“Socialist’ I define from the word ‘social’ meaning in the main ‘social equity’. A Socialist is one who serves the common good without giving up his individuality or personality or the product of his personal efficiency. Our adopted term ‘Socialist has nothing to do with Marxian Socialism. Marxism is anti-property; true socialism is not. Marxism places no value on the individual, or individual effort, of efficiency; true Socialism values the individual and encourages him in individual efficiency, at the same time holding that his interests as an individual must be in consonance with those of the community. All great inventions, discoveries, achievements were first the product of an individual brain. It is charged against me that I am against property, that I am an atheist. Both charges are false.” ~ Adolf Hitler in the Sunday Express on September 28, 1930

Edward Bellamy (b. March 26, 1850) was a son of a Baptist minister, Rufus Bellamy - and his mother, Maria Putnam-Bellamy, was a Calvinist. He studied law for a year and during his time in Germany, he was made aware to the poverty and despair of the working poor, and thereby redirected his focus into journalism; and worked in editorial positions for the Springfield Union and the New York Evening Post. Edward wrote a couple novels, several essays, and other writings; but he’s best known for his popular 1888 novel, Looking Backward 2000-1887, which became one of the nineteenth centuries best sellers in the world, and received a sequel, Equality, in 1897. Historians and critics has repeatedly likened Looking Backward to Social-Marxism, and they deliberately discard every notion and objectivity Edward had presented in his novel, his wholehearted belief in Nationalism and true Socialism, and his theory of a nonviolent revolution.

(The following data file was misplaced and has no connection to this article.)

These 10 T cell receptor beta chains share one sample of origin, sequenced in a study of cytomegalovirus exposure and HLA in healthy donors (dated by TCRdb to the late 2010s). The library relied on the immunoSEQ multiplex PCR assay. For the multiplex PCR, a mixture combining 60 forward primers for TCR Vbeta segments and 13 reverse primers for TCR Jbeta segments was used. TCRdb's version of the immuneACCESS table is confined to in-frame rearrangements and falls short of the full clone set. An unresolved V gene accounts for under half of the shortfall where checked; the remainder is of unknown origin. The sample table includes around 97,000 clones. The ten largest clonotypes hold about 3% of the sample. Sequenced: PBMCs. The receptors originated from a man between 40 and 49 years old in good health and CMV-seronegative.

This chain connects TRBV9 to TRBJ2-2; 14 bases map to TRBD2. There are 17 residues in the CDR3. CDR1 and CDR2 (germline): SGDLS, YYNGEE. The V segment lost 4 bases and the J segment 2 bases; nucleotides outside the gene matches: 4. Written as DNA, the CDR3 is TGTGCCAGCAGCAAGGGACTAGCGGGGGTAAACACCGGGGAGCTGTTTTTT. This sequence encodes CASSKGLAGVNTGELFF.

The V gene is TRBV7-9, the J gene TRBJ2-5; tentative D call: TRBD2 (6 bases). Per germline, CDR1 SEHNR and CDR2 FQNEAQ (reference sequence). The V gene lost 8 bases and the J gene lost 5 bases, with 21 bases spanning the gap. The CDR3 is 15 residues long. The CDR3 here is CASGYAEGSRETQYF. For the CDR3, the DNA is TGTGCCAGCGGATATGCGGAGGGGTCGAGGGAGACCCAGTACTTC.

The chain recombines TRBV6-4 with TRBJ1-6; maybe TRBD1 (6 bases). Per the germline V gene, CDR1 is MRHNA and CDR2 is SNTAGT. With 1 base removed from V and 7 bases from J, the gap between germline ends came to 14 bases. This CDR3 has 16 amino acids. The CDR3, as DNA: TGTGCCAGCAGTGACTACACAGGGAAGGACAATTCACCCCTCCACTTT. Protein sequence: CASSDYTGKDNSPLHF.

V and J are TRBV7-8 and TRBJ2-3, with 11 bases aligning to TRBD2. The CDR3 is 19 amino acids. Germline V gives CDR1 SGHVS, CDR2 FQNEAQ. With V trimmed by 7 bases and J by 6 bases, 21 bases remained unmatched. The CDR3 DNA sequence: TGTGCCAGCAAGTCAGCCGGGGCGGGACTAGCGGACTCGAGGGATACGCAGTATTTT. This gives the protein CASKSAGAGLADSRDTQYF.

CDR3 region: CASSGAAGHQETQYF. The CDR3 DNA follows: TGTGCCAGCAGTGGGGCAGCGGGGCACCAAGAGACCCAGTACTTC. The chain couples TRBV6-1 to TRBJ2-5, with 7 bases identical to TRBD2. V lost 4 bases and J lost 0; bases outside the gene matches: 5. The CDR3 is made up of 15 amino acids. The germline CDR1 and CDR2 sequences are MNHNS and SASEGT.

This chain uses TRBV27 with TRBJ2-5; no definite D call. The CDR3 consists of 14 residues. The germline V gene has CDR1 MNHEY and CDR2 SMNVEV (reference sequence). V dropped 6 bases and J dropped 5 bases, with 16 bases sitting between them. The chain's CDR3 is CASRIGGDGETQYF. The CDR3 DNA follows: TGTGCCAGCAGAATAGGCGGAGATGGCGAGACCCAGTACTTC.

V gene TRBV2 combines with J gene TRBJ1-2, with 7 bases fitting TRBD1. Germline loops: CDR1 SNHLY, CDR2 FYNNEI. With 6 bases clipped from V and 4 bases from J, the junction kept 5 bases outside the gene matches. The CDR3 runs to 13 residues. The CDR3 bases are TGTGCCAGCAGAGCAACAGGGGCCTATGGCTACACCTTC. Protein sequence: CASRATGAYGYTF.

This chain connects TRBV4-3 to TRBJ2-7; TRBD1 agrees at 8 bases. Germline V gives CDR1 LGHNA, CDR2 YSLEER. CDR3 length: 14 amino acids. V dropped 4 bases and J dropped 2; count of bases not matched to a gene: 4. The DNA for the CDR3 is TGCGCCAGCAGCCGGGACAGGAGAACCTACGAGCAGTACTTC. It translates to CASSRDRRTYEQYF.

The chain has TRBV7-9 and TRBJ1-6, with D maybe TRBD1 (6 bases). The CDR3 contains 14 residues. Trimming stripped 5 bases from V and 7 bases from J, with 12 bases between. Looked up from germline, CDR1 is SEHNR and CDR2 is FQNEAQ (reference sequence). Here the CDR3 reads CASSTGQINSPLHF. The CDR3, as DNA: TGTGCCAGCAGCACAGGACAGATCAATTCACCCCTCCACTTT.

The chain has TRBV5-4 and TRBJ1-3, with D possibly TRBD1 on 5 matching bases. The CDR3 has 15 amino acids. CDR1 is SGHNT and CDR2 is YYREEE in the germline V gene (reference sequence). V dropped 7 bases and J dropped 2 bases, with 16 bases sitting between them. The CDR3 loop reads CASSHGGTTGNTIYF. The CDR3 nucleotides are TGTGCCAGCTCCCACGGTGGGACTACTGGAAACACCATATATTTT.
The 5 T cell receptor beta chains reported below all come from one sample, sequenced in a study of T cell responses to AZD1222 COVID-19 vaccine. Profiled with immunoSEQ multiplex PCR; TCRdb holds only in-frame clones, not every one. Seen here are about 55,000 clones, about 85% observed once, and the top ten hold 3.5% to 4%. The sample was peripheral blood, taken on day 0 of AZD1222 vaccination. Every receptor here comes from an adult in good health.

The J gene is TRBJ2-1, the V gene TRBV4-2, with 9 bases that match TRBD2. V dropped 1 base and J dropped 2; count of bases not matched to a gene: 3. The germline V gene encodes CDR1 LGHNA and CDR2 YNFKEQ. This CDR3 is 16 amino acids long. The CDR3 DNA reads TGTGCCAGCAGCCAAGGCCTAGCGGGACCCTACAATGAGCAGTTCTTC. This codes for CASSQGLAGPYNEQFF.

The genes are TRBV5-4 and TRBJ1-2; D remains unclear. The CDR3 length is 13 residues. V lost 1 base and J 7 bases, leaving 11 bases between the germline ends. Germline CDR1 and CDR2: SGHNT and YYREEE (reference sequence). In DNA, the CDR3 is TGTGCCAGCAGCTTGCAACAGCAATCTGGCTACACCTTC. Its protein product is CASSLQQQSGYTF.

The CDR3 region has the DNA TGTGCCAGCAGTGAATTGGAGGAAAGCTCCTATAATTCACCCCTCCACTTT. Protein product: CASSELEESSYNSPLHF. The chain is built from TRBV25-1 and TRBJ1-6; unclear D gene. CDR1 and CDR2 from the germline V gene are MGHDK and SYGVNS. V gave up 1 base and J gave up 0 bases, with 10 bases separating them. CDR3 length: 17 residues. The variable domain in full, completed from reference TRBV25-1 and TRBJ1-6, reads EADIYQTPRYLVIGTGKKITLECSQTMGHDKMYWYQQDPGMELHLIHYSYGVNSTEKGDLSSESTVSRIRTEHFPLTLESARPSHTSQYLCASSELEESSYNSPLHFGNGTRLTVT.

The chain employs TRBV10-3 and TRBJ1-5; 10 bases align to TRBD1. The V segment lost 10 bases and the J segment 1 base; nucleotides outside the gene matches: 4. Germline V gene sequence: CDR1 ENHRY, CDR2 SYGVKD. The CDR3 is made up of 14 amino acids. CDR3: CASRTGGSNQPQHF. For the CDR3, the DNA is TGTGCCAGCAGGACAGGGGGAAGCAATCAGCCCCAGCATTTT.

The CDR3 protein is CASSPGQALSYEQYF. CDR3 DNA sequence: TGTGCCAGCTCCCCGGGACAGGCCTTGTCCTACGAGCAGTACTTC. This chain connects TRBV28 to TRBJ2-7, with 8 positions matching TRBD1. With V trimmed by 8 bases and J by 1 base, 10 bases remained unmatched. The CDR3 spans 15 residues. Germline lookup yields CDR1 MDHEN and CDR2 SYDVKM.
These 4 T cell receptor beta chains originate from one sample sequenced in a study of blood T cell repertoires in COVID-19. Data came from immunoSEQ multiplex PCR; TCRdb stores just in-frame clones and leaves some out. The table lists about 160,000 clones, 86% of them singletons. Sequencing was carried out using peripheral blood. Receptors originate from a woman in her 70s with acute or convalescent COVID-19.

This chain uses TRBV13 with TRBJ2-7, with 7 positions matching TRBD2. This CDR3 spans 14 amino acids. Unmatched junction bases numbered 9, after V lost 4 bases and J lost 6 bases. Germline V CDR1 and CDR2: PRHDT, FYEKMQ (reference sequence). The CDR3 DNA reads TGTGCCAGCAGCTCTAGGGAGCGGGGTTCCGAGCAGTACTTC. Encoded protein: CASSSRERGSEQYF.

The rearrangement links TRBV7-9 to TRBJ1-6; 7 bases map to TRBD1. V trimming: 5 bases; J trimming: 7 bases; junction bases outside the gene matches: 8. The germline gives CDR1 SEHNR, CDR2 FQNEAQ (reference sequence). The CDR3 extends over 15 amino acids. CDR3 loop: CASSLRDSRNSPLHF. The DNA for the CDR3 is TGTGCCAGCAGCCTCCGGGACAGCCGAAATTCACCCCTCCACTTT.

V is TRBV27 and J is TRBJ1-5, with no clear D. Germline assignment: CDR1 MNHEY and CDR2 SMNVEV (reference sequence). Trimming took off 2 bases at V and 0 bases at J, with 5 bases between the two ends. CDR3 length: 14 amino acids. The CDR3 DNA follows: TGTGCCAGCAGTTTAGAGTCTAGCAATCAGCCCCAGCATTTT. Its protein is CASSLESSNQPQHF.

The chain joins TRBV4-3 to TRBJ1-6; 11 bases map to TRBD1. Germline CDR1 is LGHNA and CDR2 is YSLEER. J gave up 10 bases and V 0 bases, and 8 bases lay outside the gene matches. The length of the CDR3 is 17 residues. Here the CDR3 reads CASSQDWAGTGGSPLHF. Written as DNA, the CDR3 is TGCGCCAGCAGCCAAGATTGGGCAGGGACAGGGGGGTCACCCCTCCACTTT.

In Looking Backward, the novels protagonist, Julian West, awakens in the year 2000, only to discover a socialist utopia, where people are co-operating for the prosperity of the State, that has reached an excess in wealth, technology, productivity, and culture, and with a high standard in health and quality of life. Edward envisioned an eco-friendly future of environmental arcologies, garden cities, tree lined boulevards, and pneumatic transit and delivery systems; and dominated by its glaring beauty of classical architecture. He also discussed animal rights, natural conservations, women’s precious contributions to the social fabric of a healthy society, and a tenure with the Industrial Service (similarly to Robert Heinlein’s Federal Service). His sense of Nationalism would eventually evolve, combined with Francis Bellamy’s Christian Socialism and the principles of the Founding Fathers, into National Socialism in 1892.

Bellamy Nationalist Clubs were establish throughout the United States, and in co-operation with the Popular Party, discussing and deliberating the novelty of his platform, and its social transformation and resolute solution to the growing threat of Jewish Social-Marxism. Edward abruptly died at a young age, on May 22, 1898, due to tuberculosis.